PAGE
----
Why we do polling . . . and why it is reliable

LaVarr Webb, UtahPolicy.com publisher

As readers of UtahPolicy.com might have noticed, we’re back in the business of providing regular survey research. We’re measuring sentiment on key local and national issues, along with matching up candidates and determining how much Utahns like their politicians. 

It’s important that independent survey research is conducted on current public policy issues as a check on surveys done by special interest groups and the internal polling done by candidates themselves.

We’re pleased to partner in this polling project with Y2 Analytics, a firm with a stellar reputation that holds to the highest professional standards, ethics and best practices in survey research. A new web site, www.utpoliticaltrends.com, has been created to provide public access to survey results. It also includes information about methodology, sample design, etc. Results of the first survey will be posted soon.  

High-quality, reliable survey research is very difficult to do in today’s communications environment. Accurate results are not reached by simply calling landlines and cell phones. Robocalls are problematic and on-line surveys are not reliable unless sophisticated sampling has been conducted so respondent opinions reflect the general population.

Anyone can conduct surveys using easily available apps and software. Some of these are done just for the fun of it (including UtahPolicy.com’s Insider Survey and Reader Survey). But it’s important to distinguish them from professional research intended to accurately reflect the opinions of voters, or whatever population is surveyed.

Commenters on social media frequently criticize survey research, questioning its accuracy and objectivity. They often say, “Well, no one asked me.” Or, “How can you measure the opinions of millions of people with a sample of 600?”

Polling is only as correct as the methodology used and the care and integrity of the pollster. Certainly, while conducting accurate survey research is more difficult today than in past decades, it can still be accomplished with a high degree of confidence.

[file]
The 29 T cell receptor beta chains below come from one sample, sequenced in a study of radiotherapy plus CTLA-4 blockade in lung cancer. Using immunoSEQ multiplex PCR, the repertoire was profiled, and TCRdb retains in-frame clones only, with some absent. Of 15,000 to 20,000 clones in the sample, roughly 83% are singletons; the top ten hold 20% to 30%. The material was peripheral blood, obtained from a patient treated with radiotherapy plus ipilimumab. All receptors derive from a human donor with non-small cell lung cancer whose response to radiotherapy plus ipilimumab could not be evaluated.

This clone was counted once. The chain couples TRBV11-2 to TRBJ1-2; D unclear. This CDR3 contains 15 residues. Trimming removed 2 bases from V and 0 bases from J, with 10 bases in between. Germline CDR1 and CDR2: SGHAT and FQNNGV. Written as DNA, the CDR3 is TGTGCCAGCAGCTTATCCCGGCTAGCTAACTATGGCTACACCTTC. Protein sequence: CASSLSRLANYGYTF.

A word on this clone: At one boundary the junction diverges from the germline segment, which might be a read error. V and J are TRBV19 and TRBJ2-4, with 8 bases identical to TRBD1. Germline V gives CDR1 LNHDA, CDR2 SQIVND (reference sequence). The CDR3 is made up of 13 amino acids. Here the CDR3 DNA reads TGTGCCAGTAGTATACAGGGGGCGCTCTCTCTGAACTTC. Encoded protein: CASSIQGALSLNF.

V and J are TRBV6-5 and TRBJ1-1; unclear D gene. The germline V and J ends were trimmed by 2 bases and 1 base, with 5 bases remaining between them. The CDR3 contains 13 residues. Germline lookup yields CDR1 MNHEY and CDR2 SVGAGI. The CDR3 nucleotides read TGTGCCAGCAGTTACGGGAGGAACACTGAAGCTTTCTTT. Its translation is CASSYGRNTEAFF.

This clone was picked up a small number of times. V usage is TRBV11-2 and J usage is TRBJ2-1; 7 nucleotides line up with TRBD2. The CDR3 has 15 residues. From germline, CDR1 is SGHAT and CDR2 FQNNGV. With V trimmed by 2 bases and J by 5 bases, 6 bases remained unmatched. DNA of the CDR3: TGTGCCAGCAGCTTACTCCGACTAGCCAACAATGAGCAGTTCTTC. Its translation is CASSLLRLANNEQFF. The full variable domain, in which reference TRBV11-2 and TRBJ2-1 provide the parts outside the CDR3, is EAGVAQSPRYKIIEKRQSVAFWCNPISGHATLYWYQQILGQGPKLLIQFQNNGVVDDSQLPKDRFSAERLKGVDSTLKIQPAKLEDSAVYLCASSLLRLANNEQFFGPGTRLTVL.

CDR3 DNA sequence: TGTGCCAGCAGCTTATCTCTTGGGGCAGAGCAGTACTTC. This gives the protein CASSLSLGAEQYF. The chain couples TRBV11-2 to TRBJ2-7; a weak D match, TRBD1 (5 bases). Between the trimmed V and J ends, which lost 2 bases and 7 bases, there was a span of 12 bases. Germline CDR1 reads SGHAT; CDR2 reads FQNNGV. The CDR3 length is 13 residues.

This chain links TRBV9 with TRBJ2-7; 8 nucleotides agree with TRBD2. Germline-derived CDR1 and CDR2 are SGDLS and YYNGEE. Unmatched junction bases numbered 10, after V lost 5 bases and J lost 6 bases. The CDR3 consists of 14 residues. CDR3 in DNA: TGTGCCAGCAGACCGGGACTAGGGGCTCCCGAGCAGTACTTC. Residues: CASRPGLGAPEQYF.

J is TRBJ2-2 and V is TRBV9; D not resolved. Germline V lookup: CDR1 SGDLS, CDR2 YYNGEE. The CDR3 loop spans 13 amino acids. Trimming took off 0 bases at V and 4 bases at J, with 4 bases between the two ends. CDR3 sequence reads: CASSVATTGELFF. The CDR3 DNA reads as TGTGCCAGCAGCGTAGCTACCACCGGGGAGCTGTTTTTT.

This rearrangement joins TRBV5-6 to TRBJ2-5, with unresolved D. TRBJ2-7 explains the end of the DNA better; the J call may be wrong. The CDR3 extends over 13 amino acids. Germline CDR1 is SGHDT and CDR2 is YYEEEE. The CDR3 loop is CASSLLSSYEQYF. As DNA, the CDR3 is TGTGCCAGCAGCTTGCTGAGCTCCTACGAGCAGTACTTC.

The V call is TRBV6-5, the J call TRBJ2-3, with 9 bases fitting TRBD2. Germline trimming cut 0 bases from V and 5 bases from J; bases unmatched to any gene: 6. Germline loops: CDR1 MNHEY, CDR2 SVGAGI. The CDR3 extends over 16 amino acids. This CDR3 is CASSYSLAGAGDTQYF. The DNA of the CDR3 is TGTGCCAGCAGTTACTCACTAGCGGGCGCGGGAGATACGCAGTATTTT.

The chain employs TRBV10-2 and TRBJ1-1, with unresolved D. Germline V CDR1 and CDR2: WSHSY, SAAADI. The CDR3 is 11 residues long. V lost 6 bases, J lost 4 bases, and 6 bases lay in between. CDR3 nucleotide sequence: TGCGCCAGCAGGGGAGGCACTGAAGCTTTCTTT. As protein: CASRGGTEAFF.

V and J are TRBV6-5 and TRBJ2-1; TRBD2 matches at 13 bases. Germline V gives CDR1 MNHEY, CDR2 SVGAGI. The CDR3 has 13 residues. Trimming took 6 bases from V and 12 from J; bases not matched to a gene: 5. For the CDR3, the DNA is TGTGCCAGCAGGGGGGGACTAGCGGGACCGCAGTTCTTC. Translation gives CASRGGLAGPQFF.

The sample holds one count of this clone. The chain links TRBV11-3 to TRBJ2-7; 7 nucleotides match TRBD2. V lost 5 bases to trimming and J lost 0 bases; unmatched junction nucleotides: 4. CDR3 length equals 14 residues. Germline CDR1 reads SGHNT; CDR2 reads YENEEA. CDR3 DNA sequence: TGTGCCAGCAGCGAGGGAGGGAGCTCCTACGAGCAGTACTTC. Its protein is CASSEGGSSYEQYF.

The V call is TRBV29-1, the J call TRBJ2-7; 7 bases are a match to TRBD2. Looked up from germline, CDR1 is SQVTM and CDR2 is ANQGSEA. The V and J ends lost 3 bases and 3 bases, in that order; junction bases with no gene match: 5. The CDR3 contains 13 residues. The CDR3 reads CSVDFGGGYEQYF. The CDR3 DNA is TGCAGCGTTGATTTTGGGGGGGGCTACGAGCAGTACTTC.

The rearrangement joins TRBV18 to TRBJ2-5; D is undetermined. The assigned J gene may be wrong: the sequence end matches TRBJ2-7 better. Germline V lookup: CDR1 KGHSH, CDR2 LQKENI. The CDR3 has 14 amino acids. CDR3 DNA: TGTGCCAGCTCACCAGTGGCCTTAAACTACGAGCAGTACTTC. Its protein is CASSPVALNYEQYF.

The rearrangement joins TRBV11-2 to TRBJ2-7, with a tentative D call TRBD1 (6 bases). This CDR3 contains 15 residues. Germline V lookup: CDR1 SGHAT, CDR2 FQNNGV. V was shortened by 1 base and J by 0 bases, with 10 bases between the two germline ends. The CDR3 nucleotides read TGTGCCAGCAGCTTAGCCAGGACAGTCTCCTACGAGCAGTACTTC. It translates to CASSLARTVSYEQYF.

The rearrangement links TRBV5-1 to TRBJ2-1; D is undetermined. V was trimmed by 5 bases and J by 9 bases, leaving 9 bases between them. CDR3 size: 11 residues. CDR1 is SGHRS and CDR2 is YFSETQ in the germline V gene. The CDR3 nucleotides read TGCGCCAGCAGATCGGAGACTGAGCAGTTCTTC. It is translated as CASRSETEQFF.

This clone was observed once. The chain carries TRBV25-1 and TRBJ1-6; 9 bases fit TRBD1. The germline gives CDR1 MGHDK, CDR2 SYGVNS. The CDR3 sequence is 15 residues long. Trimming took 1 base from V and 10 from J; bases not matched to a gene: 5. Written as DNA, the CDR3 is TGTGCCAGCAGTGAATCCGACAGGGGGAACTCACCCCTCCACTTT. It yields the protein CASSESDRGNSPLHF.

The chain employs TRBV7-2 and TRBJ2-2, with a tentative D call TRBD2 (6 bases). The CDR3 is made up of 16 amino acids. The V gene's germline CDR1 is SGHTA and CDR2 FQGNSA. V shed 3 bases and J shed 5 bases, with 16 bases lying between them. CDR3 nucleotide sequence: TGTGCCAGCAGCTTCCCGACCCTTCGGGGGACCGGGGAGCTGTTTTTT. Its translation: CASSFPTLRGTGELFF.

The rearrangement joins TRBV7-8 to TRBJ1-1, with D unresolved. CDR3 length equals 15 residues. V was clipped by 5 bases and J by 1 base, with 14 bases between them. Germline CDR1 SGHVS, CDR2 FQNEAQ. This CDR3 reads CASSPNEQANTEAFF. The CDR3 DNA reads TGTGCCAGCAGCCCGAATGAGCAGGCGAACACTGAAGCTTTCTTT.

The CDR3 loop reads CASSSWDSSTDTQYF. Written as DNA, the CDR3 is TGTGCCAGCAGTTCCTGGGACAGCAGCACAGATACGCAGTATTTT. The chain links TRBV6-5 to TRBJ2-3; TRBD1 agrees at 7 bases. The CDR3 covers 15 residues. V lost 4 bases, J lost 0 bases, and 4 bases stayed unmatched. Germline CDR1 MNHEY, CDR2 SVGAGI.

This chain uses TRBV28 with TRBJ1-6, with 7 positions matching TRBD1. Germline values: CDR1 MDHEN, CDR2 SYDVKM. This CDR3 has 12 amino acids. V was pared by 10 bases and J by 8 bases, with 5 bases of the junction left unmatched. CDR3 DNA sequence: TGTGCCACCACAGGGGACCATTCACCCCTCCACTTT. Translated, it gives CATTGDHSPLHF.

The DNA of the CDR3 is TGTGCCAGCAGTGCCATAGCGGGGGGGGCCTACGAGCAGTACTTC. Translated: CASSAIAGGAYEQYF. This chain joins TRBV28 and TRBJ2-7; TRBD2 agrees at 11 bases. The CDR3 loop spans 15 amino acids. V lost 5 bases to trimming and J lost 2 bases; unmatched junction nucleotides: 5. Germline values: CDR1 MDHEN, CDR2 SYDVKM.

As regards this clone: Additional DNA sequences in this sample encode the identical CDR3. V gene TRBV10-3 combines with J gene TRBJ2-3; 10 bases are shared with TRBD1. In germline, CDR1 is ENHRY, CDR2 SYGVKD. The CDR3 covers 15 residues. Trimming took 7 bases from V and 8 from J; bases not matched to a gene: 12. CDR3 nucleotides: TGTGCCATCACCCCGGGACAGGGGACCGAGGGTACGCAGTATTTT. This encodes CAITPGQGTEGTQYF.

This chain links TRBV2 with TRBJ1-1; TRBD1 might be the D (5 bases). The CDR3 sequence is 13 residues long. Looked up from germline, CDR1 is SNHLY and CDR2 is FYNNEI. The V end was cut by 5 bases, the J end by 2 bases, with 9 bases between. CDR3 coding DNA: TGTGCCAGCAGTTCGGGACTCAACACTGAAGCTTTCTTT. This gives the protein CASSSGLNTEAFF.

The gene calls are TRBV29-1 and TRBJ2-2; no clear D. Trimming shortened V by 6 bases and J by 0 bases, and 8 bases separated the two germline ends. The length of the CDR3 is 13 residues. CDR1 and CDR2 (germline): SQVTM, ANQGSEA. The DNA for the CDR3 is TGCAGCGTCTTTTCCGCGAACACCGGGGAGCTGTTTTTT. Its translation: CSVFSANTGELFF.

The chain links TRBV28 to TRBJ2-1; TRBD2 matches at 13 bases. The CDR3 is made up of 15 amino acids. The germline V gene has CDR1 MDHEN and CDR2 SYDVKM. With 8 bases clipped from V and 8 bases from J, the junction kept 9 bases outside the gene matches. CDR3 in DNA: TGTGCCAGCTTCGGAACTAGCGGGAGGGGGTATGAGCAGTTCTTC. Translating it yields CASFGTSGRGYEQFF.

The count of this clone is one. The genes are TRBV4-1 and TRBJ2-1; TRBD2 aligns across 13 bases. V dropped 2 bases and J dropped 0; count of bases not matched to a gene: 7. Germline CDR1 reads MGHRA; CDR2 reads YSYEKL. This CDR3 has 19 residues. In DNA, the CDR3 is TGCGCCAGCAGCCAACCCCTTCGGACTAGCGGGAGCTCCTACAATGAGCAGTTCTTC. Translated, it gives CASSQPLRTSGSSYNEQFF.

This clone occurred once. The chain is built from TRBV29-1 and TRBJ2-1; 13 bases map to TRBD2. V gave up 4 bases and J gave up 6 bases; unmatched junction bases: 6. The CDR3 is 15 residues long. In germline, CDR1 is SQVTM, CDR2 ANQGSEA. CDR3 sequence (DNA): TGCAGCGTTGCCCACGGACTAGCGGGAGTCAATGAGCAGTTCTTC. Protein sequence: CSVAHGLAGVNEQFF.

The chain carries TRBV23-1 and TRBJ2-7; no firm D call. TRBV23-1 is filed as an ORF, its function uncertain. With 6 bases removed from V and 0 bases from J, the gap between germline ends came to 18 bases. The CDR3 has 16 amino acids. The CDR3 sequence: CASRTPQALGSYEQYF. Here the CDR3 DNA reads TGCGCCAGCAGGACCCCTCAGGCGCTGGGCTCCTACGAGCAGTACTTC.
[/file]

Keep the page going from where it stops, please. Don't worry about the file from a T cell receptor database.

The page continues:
Here’s an analogy I’ve used a few times that shows how good polling works:

Let’s say you have a barrel filled with 10,000 marbles. Some are red, some are blue, and some are green.  Must your count all 10,000 marbles to determine how many are red, how many are blue, and how many are green?

No, you can use a representative sample. But the trick is, you have to get the right sample. If you get the right sample, you can pull out, say, 500 marbles, divide them into colors, and accurately predict the color makeup of the entire 10,000 marble population.

Let’s suppose 2,000 of the marbles are red; 5,000 are blue; and 3,000 are green. If the marbles are carefully stirred and mixed up so the different colored marbles are evenly distributed in the barrel, it makes sense mathematically that if you pull out several handfuls of marbles, the proportion of red to blue to green will be the same as in the full barrel. You don’t have to count every marble in the barrel to show that 20 percent of the marbles are red; 50 percent are blue; and 30 percent are green. A relatively small random sample accurately represents the makeup of the 10,000 marbles.

However, if the different colors are not evenly distributed, you can pull out several handfuls from the barrel and you won’t get the right proportions. Your sample will be totally inaccurate if the blue marbles are all in one corner the green are mostly at the bottom, and red are at the top.

The different marble colors, in polling, represent different demographics of respondents. If a pollster gets the demographics right, survey research will be accurate. Thus, the number of conservatives, liberals, males, females, ages, religion, location, income, etc., in the sample surveyed must reflect the general population being surveyed. A randomly-drawn sample of 600 respondents, evenly distributed demographically, will accurately reflect the opinions of the general population.

Y2 Analytics is successful because the professionals there work incredibly hard to recruit a sample that correctly represents the universe of Utah voters.

At best, survey research is only a snapshot in time. Events can rapidly change public opinion. Research taken weeks ago may not reflect opinions today.

Why do we conduct survey research? We believe it’s valuable both for regular citizens and political leaders to understand how the population feels about important issues.

However, I don’t believe politicians should make their public policy decisions based solely on what polling shows. It is an important data point. But what’s right and wrong, what one’s gut instinct says, what advice one receives, are as important, or more important, than knowing what the public thinks. A politician who lives by the polls might die by the polls.